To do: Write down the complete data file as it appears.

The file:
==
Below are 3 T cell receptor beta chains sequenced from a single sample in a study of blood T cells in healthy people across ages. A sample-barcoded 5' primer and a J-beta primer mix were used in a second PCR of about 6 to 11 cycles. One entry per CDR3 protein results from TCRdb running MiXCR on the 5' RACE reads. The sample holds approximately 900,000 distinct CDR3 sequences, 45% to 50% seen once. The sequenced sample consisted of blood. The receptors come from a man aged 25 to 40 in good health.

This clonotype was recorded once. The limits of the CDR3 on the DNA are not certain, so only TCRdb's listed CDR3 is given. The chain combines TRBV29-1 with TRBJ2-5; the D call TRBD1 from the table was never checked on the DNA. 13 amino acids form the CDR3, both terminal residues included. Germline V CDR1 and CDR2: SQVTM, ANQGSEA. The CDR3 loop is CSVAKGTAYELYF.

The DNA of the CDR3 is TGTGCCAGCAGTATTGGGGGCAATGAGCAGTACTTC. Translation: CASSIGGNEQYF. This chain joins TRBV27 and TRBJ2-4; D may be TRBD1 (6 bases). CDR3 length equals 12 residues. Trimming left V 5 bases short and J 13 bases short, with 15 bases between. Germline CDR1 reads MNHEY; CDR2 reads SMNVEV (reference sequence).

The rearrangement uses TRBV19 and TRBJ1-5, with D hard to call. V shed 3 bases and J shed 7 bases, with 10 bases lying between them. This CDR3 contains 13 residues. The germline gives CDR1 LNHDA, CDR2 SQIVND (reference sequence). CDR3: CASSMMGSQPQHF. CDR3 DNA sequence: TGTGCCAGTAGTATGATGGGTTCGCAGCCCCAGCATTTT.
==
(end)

Below are 3 T cell receptor beta chains sequenced from a single sample in a study of blood T cells in healthy people across ages. A sample-barcoded 5' primer and a J-beta primer mix were used in a second PCR of about 6 to 11 cycles. One entry per CDR3 protein results from TCRdb running MiXCR on the 5' RACE reads. The sample holds approximately 900,000 distinct CDR3 sequences, 45% to 50% seen once. The sequenced sample consisted of blood. The receptors come from a man aged 25 to 40 in good health.

This clonotype was recorded once. The limits of the CDR3 on the DNA are not certain, so only TCRdb's listed CDR3 is given. The chain combines TRBV29-1 with TRBJ2-5; the D call TRBD1 from the table was never checked on the DNA. 13 amino acids form the CDR3, both terminal residues included. Germline V CDR1 and CDR2: SQVTM, ANQGSEA. The CDR3 loop is CSVAKGTAYELYF.

The DNA of the CDR3 is TGTGCCAGCAGTATTGGGGGCAATGAGCAGTACTTC. Translation: CASSIGGNEQYF. This chain joins TRBV27 and TRBJ2-4; D may be TRBD1 (6 bases). CDR3 length equals 12 residues. Trimming left V 5 bases short and J 13 bases short, with 15 bases between. Germline CDR1 reads MNHEY; CDR2 reads SMNVEV (reference sequence).

The rearrangement uses TRBV19 and TRBJ1-5, with D hard to call. V shed 3 bases and J shed 7 bases, with 10 bases lying between them. This CDR3 contains 13 residues. The germline gives CDR1 LNHDA, CDR2 SQIVND (reference sequence). CDR3: CASSMMGSQPQHF. CDR3 DNA sequence: TGTGCCAGTAGTATGATGGGTTCGCAGCCCCAGCATTTT.